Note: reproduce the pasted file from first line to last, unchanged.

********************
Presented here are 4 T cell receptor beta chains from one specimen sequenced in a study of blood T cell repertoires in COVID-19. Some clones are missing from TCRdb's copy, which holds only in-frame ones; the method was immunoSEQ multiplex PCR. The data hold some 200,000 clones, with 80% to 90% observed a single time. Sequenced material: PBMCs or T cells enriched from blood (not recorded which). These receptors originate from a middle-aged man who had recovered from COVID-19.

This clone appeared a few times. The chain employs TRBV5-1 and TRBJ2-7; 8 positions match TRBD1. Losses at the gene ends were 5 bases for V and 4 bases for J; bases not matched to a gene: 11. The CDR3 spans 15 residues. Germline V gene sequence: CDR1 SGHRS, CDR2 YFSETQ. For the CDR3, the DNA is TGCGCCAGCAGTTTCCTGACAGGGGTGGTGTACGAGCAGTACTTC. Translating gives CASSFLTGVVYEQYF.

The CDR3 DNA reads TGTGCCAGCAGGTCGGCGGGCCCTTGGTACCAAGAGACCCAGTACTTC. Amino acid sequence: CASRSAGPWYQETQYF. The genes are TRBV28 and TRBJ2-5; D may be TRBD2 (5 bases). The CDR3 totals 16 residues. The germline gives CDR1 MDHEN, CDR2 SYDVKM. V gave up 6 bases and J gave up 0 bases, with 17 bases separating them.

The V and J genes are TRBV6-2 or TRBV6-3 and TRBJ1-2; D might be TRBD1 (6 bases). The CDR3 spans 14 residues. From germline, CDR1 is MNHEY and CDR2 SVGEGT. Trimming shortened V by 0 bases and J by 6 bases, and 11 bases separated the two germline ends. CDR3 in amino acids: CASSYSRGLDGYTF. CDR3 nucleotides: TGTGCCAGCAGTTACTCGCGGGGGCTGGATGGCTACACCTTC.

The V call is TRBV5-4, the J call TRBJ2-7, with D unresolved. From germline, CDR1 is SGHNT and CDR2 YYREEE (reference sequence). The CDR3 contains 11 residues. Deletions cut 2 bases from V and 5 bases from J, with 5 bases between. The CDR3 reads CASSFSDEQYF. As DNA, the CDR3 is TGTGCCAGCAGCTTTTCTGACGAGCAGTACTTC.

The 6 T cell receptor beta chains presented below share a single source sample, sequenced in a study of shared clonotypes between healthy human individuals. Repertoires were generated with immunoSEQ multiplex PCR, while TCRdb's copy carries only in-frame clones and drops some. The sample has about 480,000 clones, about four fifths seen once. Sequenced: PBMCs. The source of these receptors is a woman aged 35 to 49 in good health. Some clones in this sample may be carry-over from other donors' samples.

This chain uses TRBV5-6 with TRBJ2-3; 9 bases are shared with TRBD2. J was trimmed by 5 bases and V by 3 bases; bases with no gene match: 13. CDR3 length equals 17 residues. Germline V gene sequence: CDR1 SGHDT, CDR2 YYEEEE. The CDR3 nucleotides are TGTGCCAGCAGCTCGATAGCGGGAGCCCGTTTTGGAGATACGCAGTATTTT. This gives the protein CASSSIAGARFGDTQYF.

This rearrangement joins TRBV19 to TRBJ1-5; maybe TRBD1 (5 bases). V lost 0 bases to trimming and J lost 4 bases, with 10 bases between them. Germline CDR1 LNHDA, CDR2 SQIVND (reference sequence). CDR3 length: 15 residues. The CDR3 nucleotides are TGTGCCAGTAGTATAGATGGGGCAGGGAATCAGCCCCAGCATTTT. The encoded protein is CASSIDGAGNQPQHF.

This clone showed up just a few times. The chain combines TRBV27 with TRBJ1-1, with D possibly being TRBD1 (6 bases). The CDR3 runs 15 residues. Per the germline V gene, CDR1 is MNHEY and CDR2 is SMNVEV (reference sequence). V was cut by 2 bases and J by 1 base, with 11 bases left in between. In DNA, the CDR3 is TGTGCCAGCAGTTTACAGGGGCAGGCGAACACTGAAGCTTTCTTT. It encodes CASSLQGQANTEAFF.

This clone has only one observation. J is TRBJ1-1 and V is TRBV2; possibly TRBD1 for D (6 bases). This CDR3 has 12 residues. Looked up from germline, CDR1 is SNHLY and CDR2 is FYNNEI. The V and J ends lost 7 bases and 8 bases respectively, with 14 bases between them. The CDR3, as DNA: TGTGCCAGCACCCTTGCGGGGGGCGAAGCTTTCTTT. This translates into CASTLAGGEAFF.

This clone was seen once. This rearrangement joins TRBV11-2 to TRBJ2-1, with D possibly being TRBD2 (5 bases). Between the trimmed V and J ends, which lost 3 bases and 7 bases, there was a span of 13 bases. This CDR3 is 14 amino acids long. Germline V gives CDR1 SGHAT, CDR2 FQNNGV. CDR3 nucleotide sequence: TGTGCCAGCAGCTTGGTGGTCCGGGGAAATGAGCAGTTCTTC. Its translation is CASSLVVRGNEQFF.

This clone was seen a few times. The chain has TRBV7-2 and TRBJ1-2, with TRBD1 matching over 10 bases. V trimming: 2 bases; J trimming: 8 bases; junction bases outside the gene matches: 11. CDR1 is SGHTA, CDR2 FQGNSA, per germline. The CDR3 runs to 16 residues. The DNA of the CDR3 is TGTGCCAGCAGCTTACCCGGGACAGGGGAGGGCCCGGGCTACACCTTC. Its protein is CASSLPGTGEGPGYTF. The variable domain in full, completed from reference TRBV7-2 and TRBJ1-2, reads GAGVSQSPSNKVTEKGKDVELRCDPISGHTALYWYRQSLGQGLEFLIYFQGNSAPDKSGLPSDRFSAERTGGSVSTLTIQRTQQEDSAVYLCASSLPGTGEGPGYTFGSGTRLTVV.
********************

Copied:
Presented here are 4 T cell receptor beta chains from one specimen sequenced in a study of blood T cell repertoires in COVID-19. Some clones are missing from TCRdb's copy, which holds only in-frame ones; the method was immunoSEQ multiplex PCR. The data hold some 200,000 clones, with 80% to 90% observed a single time. Sequenced material: PBMCs or T cells enriched from blood (not recorded which). These receptors originate from a middle-aged man who had recovered from COVID-19.

This clone appeared a few times. The chain employs TRBV5-1 and TRBJ2-7; 8 positions match TRBD1. Losses at the gene ends were 5 bases for V and 4 bases for J; bases not matched to a gene: 11. The CDR3 spans 15 residues. Germline V gene sequence: CDR1 SGHRS, CDR2 YFSETQ. For the CDR3, the DNA is TGCGCCAGCAGTTTCCTGACAGGGGTGGTGTACGAGCAGTACTTC. Translating gives CASSFLTGVVYEQYF.

The CDR3 DNA reads TGTGCCAGCAGGTCGGCGGGCCCTTGGTACCAAGAGACCCAGTACTTC. Amino acid sequence: CASRSAGPWYQETQYF. The genes are TRBV28 and TRBJ2-5; D may be TRBD2 (5 bases). The CDR3 totals 16 residues. The germline gives CDR1 MDHEN, CDR2 SYDVKM. V gave up 6 bases and J gave up 0 bases, with 17 bases separating them.

The V and J genes are TRBV6-2 or TRBV6-3 and TRBJ1-2; D might be TRBD1 (6 bases). The CDR3 spans 14 residues. From germline, CDR1 is MNHEY and CDR2 SVGEGT. Trimming shortened V by 0 bases and J by 6 bases, and 11 bases separated the two germline ends. CDR3 in amino acids: CASSYSRGLDGYTF. CDR3 nucleotides: TGTGCCAGCAGTTACTCGCGGGGGCTGGATGGCTACACCTTC.

The V call is TRBV5-4, the J call TRBJ2-7, with D unresolved. From germline, CDR1 is SGHNT and CDR2 YYREEE (reference sequence). The CDR3 contains 11 residues. Deletions cut 2 bases from V and 5 bases from J, with 5 bases between. The CDR3 reads CASSFSDEQYF. As DNA, the CDR3 is TGTGCCAGCAGCTTTTCTGACGAGCAGTACTTC.

The 6 T cell receptor beta chains presented below share a single source sample, sequenced in a study of shared clonotypes between healthy human individuals. Repertoires were generated with immunoSEQ multiplex PCR, while TCRdb's copy carries only in-frame clones and drops some. The sample has about 480,000 clones, about four fifths seen once. Sequenced: PBMCs. The source of these receptors is a woman aged 35 to 49 in good health. Some clones in this sample may be carry-over from other donors' samples.

This chain uses TRBV5-6 with TRBJ2-3; 9 bases are shared with TRBD2. J was trimmed by 5 bases and V by 3 bases; bases with no gene match: 13. CDR3 length equals 17 residues. Germline V gene sequence: CDR1 SGHDT, CDR2 YYEEEE. The CDR3 nucleotides are TGTGCCAGCAGCTCGATAGCGGGAGCCCGTTTTGGAGATACGCAGTATTTT. This gives the protein CASSSIAGARFGDTQYF.

This rearrangement joins TRBV19 to TRBJ1-5; maybe TRBD1 (5 bases). V lost 0 bases to trimming and J lost 4 bases, with 10 bases between them. Germline CDR1 LNHDA, CDR2 SQIVND (reference sequence). CDR3 length: 15 residues. The CDR3 nucleotides are TGTGCCAGTAGTATAGATGGGGCAGGGAATCAGCCCCAGCATTTT. The encoded protein is CASSIDGAGNQPQHF.

This clone showed up just a few times. The chain combines TRBV27 with TRBJ1-1, with D possibly being TRBD1 (6 bases). The CDR3 runs 15 residues. Per the germline V gene, CDR1 is MNHEY and CDR2 is SMNVEV (reference sequence). V was cut by 2 bases and J by 1 base, with 11 bases left in between. In DNA, the CDR3 is TGTGCCAGCAGTTTACAGGGGCAGGCGAACACTGAAGCTTTCTTT. It encodes CASSLQGQANTEAFF.

This clone has only one observation. J is TRBJ1-1 and V is TRBV2; possibly TRBD1 for D (6 bases). This CDR3 has 12 residues. Looked up from germline, CDR1 is SNHLY and CDR2 is FYNNEI. The V and J ends lost 7 bases and 8 bases respectively, with 14 bases between them. The CDR3, as DNA: TGTGCCAGCACCCTTGCGGGGGGCGAAGCTTTCTTT. This translates into CASTLAGGEAFF.

This clone was seen once. This rearrangement joins TRBV11-2 to TRBJ2-1, with D possibly being TRBD2 (5 bases). Between the trimmed V and J ends, which lost 3 bases and 7 bases, there was a span of 13 bases. This CDR3 is 14 amino acids long. Germline V gives CDR1 SGHAT, CDR2 FQNNGV. CDR3 nucleotide sequence: TGTGCCAGCAGCTTGGTGGTCCGGGGAAATGAGCAGTTCTTC. Its translation is CASSLVVRGNEQFF.

This clone was seen a few times. The chain has TRBV7-2 and TRBJ1-2, with TRBD1 matching over 10 bases. V trimming: 2 bases; J trimming: 8 bases; junction bases outside the gene matches: 11. CDR1 is SGHTA, CDR2 FQGNSA, per germline. The CDR3 runs to 16 residues. The DNA of the CDR3 is TGTGCCAGCAGCTTACCCGGGACAGGGGAGGGCCCGGGCTACACCTTC. Its protein is CASSLPGTGEGPGYTF. The variable domain in full, completed from reference TRBV7-2 and TRBJ1-2, reads GAGVSQSPSNKVTEKGKDVELRCDPISGHTALYWYRQSLGQGLEFLIYFQGNSAPDKSGLPSDRFSAERTGGSVSTLTIQRTQQEDSAVYLCASSLPGTGEGPGYTFGSGTRLTVV.